Made in Minnesota: How Rollerblade founder turned inline skates into wheels of fortune

On a 40-acre farm on the edge of Lake Waconia, there are interesting inventions scattered around the property.

From a bike that can be rowed instead of pedaled called a Rowbike to a device suspended from a track that can be peddled or rowed through the air called Skyride.

The brain behind all these unusual products is the farm's owner Scott Olson.

But his biggest claim to fame is reinventing the wheel and changing the way the world gets on a roll.

"Being the grandfather of Rollerblades has always been a highlight. So even though I don't like to be introduced as the Rollerblade guy. At the same time, I don't like to live in the past, but at the same time I'm still into it," said Olson.

The St. Louis Park native was just 19 years old when he stumbled across his first pair of inline skates while playing junior hockey in Canada in 1979. 

He wanted to be a goalie in the NHL and thought they would be a great way to train in the summer.

But Olson tinkered with the design, making the wheels softer and faster and putting them on an adjustable track that could be attached to hockey skates.

Soon players around the Twin Cities were skating around on his creation.

Scott Olson is the "grandfather" of roller blades. (FOX 9)

"I think just the instant gratification of experiencing ice skating on pavement was something that was hard to imagine and then you're doing it," said Olson.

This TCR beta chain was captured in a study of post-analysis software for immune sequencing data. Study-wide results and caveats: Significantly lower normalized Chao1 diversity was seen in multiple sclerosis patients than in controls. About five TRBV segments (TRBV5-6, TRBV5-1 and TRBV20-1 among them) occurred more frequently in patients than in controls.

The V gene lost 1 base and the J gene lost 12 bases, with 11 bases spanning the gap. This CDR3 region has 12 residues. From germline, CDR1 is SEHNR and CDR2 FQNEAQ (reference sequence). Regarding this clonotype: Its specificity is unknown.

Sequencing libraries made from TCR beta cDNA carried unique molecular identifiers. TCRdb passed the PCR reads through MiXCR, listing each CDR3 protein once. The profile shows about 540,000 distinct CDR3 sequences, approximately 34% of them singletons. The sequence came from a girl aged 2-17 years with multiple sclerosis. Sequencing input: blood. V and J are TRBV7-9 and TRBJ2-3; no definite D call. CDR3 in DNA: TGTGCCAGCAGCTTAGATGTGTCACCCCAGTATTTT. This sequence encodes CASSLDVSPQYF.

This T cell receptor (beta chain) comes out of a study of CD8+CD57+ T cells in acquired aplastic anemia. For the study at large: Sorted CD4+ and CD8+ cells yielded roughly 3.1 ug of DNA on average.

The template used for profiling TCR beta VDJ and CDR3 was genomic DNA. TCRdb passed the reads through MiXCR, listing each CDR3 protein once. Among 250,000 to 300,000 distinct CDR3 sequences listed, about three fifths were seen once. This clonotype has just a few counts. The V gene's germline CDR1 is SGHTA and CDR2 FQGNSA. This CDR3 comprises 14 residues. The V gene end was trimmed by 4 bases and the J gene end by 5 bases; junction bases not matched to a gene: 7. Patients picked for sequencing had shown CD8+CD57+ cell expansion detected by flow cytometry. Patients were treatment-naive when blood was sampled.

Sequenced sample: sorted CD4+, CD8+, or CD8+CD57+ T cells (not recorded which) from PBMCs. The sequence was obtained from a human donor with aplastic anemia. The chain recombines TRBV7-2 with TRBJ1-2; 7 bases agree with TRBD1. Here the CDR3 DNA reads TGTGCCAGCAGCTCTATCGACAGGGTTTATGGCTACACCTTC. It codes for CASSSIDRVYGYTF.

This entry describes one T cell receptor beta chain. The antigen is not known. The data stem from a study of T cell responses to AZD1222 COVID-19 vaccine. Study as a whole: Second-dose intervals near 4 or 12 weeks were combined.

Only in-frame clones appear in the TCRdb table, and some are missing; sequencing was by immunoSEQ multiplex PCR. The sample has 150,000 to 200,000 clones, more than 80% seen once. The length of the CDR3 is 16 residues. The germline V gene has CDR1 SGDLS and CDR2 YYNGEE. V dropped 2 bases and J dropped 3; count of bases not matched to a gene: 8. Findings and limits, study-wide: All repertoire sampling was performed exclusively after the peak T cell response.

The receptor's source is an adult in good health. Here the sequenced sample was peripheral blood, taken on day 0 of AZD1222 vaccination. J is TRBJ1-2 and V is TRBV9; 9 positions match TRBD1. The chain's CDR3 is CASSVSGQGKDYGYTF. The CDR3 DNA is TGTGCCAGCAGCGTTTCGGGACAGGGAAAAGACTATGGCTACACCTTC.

Olson eventually started his own company and named it Rollerblade, a hybrid between roller skates and hockey blades.

He and his brother used to make them one at a time in their parent's basement in Bloomington.

But by the mid-80s, Olson was in danger of losing his business, so he sold it to two investors who kept the brand alive and gave him a tiny percentage.

"I didn't make a huge killing on it, but I made enough to set me up and do what I love doing," said Olson.

Within a few years, Rollerblades exploded in popularity, spawning an entire industry that by the mid-90s peaked with sales of half a billion dollars.

Olson's invention brought inline skating into the mainstream from coast to coast as a form of recreation, exercise, and a good way to get around town.

"To really see it blossom and really become a fad like in L.A. that was really cool to see. Making a trip out to L.A. and seeing everybody blading around town," said Olson.

Rollerblades were even immortalized on the silver screen in movies like The Mighty Ducks.

Even though their popularity started to wane by the early 2000s, Rollerblades never completely went out of style here in Minnesota with inline skaters turning the old Metrodome into the "Rollerdome" and U.S. Bank Stadium into a "Skadium".

But Rollerblades saw a resurgence during the pandemic, with sales jumping 300 percent, as COVID-19 protocols sent people scrambling for activities they could do while socially distanced and out in the fresh air.

"I was excited to hear that. It's always scratching your head, Why did it even drop off when it's such a great fitness device," said Olson.

Olson says he's proud of the legacy his invention has left behind both for himself and the State of Hockey.

"Everybody thinks they came from L.A. but it really started right here in Minneapolis and Bloomington. So to have that product come out of Minnesota is really a big feather in everybody's cap," said Olson.